Archive for the ‘Ghost Sightings’ Category

Hausmann’s Capital Brewery

Sunday, August 1st, 2010
Hausmann Brewery Trademark

Hausmann Brewery Trademark

In the early days of Madison, Hausmann’s Capital Brewery served beer and free lunch at the site of their brewery on the corner of State and Gorham streets.  Their operation was quite successful. By the 1880s, the brewery was producing 8,000 barrels of beer per year, and just prior to Prohibition, this reached an astonishing 35,000 barrels per year — that’s about 1 million gallons!

In 1907, local temperance laws were enacted in Madison to protect the public, and more precisely, the University of Wisconsin students, from the evil effects of alcohol. A dry zone of a half-mile was created around the UW campus, but luckily the zone fell just short of the Hausmann’s brewery. Even in the depths of winter, the students ventured out of the dry zone to enjoy five cent beers and free sandwiches at Hausmann’s.


Old American House Haunted by Two Lovers

Tuesday, June 1st, 2010
The American House, circa 1838

The American House, circa 1838

The American House was a popular Madison hotel and boarding house located on the corner of Pinckney and E. Washington (at the site of the current American Exchange Bank building, 1 N. Pinckney St.).

The American was originally built in 1838 and was operated by James Morrison and A.A. Bird. It became fiercely popular with the early territorial settlers. In fact, in May of 1839, the first election of the Dane County board of commissioners was held here, which at that time was the only voting place in the county.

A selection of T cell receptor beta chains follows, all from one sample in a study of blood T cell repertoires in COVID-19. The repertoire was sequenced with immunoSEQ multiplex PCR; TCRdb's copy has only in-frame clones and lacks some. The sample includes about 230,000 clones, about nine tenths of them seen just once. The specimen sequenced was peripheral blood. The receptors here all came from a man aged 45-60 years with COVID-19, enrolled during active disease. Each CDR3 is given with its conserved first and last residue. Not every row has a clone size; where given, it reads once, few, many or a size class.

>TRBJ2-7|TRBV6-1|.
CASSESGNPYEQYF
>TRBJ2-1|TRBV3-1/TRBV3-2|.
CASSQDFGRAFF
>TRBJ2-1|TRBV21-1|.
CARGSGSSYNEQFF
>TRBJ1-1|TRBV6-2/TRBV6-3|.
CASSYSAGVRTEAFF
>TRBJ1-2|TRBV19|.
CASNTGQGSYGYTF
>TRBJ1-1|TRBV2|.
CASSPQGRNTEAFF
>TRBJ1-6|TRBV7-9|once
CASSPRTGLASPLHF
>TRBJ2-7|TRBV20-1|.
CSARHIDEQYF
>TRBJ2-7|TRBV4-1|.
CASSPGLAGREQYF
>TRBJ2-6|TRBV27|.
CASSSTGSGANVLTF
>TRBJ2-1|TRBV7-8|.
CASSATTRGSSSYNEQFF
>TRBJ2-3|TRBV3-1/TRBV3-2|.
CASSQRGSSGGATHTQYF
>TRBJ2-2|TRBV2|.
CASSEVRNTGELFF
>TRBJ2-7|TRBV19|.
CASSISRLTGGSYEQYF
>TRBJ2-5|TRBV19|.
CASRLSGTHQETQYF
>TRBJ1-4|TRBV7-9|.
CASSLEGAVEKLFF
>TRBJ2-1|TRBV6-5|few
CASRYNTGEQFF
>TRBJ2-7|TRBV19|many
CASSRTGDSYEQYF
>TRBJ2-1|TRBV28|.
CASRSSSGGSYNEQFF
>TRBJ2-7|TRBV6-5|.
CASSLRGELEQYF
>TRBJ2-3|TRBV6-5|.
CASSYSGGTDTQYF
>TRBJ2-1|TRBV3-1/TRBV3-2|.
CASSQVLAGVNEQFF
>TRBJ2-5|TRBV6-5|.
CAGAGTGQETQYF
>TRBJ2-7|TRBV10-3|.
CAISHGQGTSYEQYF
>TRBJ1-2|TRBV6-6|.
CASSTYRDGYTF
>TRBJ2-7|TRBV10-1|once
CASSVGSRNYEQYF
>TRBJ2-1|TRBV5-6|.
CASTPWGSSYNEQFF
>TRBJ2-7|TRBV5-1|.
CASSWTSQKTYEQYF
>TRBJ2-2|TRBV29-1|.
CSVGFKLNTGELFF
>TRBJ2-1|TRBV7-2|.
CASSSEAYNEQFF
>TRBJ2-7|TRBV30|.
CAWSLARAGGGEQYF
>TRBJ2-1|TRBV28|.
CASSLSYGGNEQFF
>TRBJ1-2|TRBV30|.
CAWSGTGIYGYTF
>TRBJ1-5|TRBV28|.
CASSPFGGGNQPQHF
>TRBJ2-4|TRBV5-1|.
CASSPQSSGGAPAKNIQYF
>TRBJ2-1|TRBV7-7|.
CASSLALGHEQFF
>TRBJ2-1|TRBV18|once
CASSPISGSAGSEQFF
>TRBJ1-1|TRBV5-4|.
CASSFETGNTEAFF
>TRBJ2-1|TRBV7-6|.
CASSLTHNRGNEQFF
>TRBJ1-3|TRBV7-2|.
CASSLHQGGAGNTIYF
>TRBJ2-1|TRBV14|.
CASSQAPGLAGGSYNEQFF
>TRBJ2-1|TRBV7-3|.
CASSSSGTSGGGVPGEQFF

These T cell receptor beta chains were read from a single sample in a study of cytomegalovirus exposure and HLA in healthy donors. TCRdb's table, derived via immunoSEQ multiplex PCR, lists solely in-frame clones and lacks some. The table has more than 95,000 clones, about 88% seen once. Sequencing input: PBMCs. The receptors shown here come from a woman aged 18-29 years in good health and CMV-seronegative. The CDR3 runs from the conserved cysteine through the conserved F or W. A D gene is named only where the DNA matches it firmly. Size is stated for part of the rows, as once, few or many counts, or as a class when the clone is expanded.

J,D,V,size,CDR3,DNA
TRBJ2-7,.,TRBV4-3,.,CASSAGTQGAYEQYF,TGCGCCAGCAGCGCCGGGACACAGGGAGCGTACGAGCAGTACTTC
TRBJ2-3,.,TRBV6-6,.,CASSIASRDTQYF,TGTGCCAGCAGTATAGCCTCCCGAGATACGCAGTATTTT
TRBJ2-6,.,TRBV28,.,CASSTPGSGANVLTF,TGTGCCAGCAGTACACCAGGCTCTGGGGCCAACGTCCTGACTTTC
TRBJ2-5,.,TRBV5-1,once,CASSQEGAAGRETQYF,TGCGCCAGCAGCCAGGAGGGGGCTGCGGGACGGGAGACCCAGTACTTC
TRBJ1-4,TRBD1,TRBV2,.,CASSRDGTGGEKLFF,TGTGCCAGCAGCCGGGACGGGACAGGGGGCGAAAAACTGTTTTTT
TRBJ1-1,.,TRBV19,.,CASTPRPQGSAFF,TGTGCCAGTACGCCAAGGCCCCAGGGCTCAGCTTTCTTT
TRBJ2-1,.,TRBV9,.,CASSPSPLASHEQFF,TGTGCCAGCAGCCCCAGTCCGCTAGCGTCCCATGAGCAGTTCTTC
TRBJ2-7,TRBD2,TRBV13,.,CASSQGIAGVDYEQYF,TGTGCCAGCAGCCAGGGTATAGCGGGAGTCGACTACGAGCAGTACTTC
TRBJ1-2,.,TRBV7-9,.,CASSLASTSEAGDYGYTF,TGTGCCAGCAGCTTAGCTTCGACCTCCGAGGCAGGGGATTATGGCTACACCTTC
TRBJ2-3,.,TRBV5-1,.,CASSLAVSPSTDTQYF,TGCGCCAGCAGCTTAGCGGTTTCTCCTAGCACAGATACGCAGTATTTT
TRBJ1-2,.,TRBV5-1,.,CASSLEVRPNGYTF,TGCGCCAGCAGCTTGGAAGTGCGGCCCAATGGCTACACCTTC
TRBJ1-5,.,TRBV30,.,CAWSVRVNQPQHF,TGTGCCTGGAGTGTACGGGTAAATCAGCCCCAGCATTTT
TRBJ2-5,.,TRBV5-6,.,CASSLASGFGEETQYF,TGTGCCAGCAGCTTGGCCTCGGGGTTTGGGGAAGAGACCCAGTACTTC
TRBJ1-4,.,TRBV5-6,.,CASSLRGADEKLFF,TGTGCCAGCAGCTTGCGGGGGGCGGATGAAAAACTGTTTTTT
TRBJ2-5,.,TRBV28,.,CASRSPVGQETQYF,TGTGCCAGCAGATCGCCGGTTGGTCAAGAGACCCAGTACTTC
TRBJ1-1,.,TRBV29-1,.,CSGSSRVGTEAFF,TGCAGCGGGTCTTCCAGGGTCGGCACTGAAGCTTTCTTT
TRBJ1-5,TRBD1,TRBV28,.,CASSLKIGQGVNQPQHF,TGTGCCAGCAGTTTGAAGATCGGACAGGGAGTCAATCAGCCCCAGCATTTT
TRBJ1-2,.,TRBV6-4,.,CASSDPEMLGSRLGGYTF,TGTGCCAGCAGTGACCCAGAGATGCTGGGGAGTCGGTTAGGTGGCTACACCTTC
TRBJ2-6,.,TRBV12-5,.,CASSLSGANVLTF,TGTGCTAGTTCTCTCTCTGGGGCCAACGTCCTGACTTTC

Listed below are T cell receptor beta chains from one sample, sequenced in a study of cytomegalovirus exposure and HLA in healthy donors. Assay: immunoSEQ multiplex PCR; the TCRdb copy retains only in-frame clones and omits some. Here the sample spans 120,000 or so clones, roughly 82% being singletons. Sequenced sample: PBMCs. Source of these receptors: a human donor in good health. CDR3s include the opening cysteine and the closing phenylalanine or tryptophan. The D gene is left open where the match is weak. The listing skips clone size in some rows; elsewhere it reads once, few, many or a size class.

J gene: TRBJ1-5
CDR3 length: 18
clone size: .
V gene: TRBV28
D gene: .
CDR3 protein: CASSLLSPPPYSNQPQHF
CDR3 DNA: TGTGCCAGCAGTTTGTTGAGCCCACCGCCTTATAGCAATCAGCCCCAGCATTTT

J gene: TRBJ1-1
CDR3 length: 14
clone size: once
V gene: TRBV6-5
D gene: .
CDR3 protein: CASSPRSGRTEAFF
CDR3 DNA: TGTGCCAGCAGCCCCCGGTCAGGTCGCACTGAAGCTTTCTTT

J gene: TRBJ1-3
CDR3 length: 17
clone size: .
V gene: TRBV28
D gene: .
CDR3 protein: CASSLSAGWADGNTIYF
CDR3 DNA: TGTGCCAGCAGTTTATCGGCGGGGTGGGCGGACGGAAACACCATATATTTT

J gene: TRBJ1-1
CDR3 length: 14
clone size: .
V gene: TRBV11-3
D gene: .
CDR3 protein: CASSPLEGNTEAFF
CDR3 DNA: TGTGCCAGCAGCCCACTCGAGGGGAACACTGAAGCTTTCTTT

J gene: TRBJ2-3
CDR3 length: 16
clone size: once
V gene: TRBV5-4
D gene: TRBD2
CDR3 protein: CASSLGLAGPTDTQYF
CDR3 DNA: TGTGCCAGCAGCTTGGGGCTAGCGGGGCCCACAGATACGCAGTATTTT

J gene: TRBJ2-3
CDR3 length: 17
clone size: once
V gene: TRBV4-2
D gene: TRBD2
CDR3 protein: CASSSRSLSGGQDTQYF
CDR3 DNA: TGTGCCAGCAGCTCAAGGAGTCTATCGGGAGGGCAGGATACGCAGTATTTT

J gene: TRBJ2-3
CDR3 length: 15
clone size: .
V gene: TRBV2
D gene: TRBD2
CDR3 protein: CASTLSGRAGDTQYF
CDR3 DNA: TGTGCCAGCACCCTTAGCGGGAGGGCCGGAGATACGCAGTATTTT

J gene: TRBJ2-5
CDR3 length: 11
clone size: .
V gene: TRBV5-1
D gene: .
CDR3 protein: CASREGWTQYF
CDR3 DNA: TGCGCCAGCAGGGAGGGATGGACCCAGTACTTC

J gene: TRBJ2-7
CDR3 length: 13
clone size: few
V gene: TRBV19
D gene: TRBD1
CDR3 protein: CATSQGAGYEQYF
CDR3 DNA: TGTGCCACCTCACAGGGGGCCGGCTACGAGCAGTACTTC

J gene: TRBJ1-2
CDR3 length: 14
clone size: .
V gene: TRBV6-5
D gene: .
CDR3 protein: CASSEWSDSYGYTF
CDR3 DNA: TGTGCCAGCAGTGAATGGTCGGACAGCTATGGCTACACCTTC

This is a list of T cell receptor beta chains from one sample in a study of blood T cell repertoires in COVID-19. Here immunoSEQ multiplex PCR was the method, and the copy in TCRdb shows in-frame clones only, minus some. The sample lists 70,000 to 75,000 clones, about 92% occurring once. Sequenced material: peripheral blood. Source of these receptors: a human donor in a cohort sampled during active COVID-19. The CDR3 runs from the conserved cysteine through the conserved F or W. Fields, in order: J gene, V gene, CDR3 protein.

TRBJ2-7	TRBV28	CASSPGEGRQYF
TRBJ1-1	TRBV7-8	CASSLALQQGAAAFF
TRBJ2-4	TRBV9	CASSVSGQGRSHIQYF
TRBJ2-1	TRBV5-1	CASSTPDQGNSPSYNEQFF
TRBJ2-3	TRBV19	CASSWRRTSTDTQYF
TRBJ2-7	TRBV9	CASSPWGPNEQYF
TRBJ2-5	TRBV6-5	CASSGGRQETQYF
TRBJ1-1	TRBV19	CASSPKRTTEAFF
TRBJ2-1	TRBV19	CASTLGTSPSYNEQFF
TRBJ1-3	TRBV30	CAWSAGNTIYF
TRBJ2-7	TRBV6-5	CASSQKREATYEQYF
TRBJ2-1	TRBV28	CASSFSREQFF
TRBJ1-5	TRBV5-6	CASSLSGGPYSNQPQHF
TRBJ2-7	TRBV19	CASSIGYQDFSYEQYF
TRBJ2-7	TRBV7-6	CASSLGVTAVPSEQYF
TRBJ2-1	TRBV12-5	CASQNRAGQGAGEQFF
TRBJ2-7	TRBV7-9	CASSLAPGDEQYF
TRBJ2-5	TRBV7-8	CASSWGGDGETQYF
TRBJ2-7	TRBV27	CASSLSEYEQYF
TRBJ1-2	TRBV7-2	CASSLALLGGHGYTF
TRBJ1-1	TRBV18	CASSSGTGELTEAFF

The American was later purchased by J. W. Jefferson, who expanded it to triple its original size in 1858. During these years, it remained a favored establishment of state senators and representatives, but it was often maligned for its somewhat lower-class amenities and home-style food. In fact, it was said that those venturing to eat a meal at the American required “sharp teeth and strong knives.”


Goodbye to Old Wisconsin Memorial Hospital?

Tuesday, September 1st, 2009

Update: According to the WSJ, the state has canceled the contract to demolish the Wisconsin Memorial Hospital and is reconsidering plans to rehabilitate it.

April 17, 2009
The state is considering demolishing the historic Wisconsin Memorial Hospital, which was built in 1922 and functioned as a mental hospital for many years, mainly serving Wisconsin veterans who fought in World War I. The hospital has been empty for 15 years, and locals know it as one of the scariest haunts in the area. It is built on land right next to Native American burial mounds and the old asylum building, which is now the Mendota Mental Health Institute.